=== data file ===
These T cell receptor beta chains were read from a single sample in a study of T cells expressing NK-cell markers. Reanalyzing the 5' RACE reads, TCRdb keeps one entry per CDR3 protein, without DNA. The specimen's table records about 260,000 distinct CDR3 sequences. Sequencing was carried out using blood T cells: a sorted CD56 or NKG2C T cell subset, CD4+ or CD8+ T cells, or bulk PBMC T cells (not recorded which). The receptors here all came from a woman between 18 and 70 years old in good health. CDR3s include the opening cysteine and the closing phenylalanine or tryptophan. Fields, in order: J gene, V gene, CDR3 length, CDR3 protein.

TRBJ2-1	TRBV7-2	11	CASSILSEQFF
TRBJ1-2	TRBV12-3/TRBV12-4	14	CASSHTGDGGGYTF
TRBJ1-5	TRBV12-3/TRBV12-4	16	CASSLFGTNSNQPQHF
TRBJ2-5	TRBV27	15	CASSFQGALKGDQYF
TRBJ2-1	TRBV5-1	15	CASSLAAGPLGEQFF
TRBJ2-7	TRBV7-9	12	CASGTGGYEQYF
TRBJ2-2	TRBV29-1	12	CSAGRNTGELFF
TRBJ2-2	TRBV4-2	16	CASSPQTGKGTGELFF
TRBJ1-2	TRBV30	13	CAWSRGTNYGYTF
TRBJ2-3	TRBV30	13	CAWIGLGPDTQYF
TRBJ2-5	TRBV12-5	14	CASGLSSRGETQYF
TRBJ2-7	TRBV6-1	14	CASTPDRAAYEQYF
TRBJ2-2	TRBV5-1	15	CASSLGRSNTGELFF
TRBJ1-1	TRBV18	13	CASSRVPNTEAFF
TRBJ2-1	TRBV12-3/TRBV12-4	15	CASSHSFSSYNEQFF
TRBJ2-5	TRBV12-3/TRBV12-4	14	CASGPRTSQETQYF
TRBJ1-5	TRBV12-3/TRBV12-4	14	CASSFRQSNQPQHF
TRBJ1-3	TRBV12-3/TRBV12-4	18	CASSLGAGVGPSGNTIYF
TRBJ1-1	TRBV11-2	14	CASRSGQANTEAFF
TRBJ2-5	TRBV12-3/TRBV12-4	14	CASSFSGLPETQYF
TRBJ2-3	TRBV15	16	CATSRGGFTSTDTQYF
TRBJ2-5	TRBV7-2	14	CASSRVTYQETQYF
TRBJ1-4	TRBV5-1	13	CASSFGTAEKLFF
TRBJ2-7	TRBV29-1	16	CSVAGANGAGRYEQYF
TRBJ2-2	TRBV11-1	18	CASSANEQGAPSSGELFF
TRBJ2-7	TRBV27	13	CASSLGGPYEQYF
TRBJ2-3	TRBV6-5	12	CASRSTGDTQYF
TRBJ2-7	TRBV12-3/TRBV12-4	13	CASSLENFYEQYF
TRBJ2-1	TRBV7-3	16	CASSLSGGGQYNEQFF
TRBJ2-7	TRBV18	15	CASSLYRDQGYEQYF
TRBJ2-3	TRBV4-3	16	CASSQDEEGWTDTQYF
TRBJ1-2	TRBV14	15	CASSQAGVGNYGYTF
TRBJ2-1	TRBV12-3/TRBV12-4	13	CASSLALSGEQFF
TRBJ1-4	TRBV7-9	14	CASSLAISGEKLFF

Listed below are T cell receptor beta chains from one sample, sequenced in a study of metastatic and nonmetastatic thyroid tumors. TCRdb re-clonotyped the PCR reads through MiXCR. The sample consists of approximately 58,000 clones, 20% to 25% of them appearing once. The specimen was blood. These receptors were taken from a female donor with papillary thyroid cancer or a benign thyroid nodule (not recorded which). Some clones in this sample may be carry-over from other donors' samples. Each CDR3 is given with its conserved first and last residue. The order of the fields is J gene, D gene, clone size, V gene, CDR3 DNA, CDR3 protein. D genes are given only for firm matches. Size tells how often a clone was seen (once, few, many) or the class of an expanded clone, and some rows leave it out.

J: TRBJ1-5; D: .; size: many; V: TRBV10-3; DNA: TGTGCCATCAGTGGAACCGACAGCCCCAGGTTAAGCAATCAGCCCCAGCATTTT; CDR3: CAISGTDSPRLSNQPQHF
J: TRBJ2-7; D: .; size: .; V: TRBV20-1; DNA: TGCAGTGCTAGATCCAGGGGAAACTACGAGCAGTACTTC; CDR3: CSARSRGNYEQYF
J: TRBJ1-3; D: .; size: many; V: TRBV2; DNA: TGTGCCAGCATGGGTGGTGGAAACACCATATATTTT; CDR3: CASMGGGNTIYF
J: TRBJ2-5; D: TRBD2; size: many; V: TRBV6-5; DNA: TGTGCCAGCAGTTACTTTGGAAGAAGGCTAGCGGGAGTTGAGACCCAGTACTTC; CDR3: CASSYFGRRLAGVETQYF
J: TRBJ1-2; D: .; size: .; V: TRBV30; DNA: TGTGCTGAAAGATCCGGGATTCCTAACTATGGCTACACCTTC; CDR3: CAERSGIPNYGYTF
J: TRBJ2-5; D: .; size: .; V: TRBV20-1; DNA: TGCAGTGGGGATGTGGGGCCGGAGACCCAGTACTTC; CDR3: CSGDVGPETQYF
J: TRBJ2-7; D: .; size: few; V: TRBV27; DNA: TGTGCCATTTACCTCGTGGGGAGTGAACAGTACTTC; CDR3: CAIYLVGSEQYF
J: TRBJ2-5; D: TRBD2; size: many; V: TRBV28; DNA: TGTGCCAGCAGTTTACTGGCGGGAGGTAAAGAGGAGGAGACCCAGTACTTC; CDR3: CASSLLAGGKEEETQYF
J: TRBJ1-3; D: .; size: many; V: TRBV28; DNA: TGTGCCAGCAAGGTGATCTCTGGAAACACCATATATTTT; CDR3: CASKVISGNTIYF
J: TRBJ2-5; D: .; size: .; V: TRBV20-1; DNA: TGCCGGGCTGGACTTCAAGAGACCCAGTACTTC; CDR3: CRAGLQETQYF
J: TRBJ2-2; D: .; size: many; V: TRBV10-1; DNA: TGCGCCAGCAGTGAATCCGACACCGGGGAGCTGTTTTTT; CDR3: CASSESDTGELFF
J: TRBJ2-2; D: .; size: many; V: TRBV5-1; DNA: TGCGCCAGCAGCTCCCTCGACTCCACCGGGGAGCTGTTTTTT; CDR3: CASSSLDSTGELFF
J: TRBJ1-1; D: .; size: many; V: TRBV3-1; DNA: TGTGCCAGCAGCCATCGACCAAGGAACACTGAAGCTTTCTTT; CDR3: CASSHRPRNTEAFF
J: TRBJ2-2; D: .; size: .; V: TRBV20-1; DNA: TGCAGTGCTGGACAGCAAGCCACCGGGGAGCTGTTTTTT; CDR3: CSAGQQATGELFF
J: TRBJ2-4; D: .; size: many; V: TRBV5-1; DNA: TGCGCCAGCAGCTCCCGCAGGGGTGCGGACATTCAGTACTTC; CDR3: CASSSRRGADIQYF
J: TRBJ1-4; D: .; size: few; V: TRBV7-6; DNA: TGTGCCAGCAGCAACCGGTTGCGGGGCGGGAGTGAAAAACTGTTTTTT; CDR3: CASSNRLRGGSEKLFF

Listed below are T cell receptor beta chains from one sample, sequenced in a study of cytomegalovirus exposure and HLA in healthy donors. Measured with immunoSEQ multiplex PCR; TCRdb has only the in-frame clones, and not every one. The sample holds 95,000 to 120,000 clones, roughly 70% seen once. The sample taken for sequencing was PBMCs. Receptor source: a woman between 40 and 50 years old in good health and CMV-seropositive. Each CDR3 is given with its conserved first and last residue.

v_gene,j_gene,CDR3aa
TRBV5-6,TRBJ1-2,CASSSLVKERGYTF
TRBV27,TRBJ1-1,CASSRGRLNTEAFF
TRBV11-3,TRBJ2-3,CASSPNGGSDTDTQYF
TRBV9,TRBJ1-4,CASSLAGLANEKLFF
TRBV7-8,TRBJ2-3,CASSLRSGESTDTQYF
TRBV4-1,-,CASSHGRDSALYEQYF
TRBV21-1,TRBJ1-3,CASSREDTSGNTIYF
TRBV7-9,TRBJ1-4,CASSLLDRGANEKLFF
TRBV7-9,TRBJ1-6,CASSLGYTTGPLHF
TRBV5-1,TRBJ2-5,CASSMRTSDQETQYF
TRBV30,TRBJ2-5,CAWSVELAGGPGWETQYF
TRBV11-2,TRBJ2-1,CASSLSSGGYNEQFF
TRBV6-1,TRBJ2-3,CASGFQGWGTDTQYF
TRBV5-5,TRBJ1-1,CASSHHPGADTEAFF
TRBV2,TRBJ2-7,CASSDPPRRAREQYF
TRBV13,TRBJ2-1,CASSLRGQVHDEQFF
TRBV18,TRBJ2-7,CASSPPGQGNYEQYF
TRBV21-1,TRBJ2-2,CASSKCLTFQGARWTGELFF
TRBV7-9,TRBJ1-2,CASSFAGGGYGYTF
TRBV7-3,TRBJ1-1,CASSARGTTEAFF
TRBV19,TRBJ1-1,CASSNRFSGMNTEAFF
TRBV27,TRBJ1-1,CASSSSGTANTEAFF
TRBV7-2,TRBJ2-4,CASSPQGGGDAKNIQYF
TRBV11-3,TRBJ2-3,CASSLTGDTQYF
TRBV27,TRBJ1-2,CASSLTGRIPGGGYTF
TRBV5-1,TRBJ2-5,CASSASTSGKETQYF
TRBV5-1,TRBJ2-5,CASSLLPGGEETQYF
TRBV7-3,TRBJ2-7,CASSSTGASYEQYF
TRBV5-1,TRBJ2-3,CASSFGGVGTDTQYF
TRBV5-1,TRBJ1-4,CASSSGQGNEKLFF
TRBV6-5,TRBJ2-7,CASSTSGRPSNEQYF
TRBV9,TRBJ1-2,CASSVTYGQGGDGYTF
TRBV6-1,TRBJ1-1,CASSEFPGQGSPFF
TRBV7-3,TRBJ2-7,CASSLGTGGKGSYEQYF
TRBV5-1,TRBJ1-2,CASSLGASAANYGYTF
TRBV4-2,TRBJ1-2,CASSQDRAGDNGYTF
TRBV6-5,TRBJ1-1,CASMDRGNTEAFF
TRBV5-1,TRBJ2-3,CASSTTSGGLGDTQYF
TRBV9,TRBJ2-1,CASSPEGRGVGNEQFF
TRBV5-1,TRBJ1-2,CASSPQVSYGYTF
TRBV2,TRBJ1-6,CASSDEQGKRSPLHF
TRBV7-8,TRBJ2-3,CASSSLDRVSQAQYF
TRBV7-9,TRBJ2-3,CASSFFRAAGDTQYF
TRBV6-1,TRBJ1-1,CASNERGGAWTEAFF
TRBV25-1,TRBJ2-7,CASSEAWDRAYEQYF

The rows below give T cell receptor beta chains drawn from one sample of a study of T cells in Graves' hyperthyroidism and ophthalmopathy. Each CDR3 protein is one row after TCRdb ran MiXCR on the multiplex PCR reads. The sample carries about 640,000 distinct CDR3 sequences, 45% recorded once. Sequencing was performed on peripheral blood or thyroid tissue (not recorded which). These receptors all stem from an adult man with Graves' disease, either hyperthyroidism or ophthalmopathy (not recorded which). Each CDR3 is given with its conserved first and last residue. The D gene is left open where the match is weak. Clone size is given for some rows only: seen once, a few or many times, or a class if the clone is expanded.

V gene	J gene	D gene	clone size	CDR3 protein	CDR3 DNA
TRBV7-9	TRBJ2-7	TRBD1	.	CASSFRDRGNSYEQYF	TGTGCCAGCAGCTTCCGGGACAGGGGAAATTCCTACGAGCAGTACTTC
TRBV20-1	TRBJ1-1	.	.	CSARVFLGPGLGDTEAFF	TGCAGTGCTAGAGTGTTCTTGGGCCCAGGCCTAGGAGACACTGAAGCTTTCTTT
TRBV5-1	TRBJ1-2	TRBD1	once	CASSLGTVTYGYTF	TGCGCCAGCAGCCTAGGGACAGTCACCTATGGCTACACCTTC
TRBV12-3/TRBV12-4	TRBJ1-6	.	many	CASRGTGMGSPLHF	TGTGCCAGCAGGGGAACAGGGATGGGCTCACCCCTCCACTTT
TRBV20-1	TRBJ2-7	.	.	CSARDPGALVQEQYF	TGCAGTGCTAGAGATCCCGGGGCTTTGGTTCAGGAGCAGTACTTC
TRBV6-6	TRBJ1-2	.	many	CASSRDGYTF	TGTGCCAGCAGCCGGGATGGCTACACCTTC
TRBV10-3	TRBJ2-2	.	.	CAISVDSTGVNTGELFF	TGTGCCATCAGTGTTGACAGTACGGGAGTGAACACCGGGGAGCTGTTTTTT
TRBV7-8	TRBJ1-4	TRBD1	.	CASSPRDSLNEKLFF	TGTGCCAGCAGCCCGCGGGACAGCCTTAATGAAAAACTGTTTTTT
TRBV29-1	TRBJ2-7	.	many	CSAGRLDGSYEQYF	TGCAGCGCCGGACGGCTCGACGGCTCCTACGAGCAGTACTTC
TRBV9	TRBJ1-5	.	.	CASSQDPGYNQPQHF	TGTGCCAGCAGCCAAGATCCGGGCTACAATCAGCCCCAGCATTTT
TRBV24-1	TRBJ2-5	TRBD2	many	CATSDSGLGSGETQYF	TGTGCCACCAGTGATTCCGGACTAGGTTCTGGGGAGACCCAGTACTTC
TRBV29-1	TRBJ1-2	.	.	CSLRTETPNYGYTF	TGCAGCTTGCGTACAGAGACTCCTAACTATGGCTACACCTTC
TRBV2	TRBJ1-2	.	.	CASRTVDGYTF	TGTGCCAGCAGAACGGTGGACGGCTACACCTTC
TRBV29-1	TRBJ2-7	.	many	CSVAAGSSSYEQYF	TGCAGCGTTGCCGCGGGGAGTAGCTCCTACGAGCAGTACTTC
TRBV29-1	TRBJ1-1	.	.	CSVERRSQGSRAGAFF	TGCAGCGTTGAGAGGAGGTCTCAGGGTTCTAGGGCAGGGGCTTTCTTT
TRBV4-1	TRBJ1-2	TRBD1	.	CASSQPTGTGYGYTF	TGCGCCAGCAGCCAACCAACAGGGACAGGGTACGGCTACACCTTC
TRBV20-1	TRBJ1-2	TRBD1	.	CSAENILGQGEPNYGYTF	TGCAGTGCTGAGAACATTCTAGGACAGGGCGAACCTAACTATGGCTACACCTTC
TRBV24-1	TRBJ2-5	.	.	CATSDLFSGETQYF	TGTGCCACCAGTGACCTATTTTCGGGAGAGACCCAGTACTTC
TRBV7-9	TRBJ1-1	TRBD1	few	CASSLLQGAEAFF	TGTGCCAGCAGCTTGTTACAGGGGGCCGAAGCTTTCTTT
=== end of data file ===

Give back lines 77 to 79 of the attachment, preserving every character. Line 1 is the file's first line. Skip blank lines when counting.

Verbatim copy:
TRBV7-2,TRBJ2-4,CASSPQGGGDAKNIQYF
TRBV11-3,TRBJ2-3,CASSLTGDTQYF
TRBV27,TRBJ1-2,CASSLTGRIPGGGYTF